Batman Magnifying GlassHere at Building Batman, I'm introducing myself to everything that someone would need to know to be Batman. And so, on with forensics. Because as everybody (who's read the last paragraph) knows Batman is the world's greatest forensic scientist!

The book I picked up is generically titled 'Forensic Science' and it's written by Jay Siegel who is the “Chair of the Department of Chemistry and Biology, and Director of the Forensics and Investigative Sciences Program, at Indiana University-Purdue University”. I read “ Chemistry and Biology” as a single department and “Forensics and Investigative Sciences Program” as a supplement to a diploma of some kind. Otherwise, this guy must not sleep.

In any case, he seems to have recognized the public interest in forensics due to fiction like the CSI franchise. As such, he doesn't really explain anything in the book but rather just introduces concepts and basic ideas. His intent is only to inform the general public on the topics and limitations of forensic science. He discusses the “CSI-Effect”, the exaggeration of forensic science's ability to magically and quickly collect and analyze all the evidence needed to convict bad guys. Furthermore, the CSI-Effect means that juries expect prosecutors to present incriminating forensic evidence. They tend to discount evidence that doesn't have the Authority of Science (notice the capital letters, please) backing it up.

Batman ScienceBut not only does forensic science have limitations but so do forensic scientists. Observer Bias (<---that's a great link) can creep in and corrupt the scientific method. Extra information (that may not even be true) can (and presumably does) influence the way that a forensic scientist interprets their results causing the scientist to get in the way of the science. Perhaps, forensic scientists should only be given the evidence and asked to apply scientific techniques to discover what they can. But if you think about that, it's not a very practical way of doing business. How should they know what to search for? or what tests should they apply? Perhaps the some piece of withheld information could be the key in solving a crime. Who decides what is “domain irrelevant”? It's a big question. Even wording in reports can cause subtle bias. There are other kinds of bias. There is Conformational Bias, where the results of one forensic scientist influence another's toward agreement. Or even a pro-prosecutor bias. The author certainly seems to think that regulatory bodies are lacking and that certification and supervision are needed.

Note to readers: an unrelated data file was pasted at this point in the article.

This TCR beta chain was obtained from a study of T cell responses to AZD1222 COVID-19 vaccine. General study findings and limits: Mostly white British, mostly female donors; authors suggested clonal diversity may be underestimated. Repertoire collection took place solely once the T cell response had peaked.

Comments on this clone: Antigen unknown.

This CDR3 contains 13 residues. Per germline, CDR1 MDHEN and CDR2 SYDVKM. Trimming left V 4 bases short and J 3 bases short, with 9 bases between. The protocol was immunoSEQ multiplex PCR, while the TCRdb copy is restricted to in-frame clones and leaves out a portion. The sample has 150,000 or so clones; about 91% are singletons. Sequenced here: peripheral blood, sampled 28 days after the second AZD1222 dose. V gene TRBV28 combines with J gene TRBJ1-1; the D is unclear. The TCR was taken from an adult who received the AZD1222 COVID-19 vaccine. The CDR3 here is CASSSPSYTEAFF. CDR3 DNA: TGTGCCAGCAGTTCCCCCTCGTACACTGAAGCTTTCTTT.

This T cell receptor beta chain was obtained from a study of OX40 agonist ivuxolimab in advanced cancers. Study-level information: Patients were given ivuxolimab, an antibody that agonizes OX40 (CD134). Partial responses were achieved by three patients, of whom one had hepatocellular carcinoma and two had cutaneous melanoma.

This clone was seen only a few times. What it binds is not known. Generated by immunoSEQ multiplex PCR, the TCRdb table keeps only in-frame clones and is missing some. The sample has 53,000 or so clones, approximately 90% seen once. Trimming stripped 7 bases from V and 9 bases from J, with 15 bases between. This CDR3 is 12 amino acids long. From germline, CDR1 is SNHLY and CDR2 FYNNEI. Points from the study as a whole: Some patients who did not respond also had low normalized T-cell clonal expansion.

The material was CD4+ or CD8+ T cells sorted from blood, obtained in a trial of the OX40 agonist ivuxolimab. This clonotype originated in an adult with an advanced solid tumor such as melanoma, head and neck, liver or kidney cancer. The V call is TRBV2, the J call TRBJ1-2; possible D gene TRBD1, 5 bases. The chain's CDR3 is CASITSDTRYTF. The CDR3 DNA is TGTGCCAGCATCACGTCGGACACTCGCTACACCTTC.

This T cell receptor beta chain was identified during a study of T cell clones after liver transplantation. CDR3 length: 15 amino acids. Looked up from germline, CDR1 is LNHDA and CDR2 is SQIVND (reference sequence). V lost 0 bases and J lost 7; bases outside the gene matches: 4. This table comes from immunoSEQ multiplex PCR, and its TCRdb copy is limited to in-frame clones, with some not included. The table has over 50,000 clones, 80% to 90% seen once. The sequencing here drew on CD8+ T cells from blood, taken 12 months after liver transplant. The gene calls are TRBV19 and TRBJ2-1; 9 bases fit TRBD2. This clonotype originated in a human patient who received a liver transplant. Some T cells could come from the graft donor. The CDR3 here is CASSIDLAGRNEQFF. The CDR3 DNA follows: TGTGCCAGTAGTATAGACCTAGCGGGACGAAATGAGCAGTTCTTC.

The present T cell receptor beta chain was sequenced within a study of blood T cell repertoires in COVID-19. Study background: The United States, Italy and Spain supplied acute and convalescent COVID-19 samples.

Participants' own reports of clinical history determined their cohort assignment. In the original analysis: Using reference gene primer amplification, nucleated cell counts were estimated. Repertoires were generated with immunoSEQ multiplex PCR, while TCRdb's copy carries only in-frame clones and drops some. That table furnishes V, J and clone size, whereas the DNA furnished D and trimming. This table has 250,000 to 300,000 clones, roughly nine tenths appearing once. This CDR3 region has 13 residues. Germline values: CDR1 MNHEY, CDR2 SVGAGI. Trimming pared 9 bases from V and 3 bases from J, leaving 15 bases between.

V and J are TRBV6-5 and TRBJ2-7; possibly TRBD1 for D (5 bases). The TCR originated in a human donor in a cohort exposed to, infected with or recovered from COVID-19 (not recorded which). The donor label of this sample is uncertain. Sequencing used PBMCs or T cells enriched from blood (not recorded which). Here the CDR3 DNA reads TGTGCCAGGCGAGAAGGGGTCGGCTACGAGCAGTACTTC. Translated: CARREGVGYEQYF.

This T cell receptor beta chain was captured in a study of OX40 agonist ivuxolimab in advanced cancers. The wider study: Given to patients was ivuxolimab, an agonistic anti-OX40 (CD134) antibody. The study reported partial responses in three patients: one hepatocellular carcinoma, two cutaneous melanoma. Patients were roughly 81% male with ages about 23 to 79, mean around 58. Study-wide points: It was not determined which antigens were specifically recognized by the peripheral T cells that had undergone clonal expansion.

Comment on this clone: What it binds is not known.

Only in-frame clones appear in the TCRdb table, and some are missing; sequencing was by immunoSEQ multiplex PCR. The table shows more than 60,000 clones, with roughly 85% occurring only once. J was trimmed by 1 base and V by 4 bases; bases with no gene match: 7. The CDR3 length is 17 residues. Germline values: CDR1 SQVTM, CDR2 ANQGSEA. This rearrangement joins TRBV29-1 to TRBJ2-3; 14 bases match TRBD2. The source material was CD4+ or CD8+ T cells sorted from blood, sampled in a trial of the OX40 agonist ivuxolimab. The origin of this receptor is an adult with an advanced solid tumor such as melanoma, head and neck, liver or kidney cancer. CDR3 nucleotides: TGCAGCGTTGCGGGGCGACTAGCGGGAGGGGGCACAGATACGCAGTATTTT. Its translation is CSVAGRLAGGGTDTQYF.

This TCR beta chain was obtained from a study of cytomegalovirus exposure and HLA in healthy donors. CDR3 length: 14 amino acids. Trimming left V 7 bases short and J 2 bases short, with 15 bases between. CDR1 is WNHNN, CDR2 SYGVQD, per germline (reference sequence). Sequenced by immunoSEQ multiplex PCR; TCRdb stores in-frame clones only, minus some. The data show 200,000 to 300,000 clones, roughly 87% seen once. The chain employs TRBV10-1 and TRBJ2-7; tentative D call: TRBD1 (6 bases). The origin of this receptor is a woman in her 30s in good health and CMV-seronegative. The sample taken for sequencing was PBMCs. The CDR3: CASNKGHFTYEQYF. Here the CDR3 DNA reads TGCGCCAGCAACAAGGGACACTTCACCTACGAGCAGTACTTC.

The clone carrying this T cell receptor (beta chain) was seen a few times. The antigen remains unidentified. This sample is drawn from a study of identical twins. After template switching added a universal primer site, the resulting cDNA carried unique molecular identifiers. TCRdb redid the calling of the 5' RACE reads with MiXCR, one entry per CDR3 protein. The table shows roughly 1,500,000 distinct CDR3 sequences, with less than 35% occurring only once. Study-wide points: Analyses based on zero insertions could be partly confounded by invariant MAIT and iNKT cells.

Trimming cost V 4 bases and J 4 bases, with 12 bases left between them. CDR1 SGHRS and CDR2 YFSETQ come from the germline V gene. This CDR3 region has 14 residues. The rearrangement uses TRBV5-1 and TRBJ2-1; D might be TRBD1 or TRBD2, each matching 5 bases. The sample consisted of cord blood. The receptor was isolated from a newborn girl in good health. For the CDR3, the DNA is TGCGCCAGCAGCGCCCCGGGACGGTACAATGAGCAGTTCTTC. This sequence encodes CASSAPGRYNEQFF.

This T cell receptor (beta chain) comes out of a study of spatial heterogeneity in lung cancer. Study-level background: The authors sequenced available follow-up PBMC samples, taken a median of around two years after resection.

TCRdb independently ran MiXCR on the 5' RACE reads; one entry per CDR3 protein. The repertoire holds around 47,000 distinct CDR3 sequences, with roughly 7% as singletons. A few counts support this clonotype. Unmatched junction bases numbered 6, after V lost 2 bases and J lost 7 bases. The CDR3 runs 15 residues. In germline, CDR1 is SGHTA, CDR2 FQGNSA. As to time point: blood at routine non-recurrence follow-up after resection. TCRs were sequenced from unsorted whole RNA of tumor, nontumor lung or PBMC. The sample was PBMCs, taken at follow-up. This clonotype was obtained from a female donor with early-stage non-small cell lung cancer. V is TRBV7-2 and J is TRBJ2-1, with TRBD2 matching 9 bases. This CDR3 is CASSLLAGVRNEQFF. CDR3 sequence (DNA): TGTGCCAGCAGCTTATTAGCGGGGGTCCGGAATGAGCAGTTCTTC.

And bias is definitely not the only human error that can hinder forensic science. Somehow, the evidence has to get from the scene of the crime to the lab. Only rarely do forensic investigators accompany detectives and police investigators to crime scenes. All evidence must be searched out and collected without damage, which can be tough if say the evidence is a single fiber or buried under the debris from and explosion or liquid blood that will putrefy. The author makes a very tight analogy. Crime scene investigations are immediate archaeological digs. Investigators sift through the evidence and clues to reconstruct a past event.

Forensic also should be limited by the courts. Not all evidence is relevant or competent and so not all evidence should be allowed to be admitted.
- Evidence must be material meaning it must have something to do with the case at hand.
- Evidence must be probative meaning it must prove something and not just be a fact.
- Evidence must competent meaning that it must abide by a set of rules – a spouse may not have to testify against their partner or a religious confession might not meet competence constraints.

Robin in CourtForensic scientists have expert witness status when they testify which simply means that they have knowledge or skills to draw conclusions from a set of facts that your average juror could not. This means that not only must they be good scientists but they must also be good teachers. Despite all this, we should remember that just because a scientist has arrived at some conclusion does not mean that it is de facto truth. People tend to believe scientists and so if they testify in a court case jurors may accept their words without question.

That's the background information. Over the next couple of days, I will summarize the material covered in “Forensic Science” by Jay Siegel. We'll talk about

Pattern Evidence
Evaluating PMI
Fires and Explosions
Trace Evidence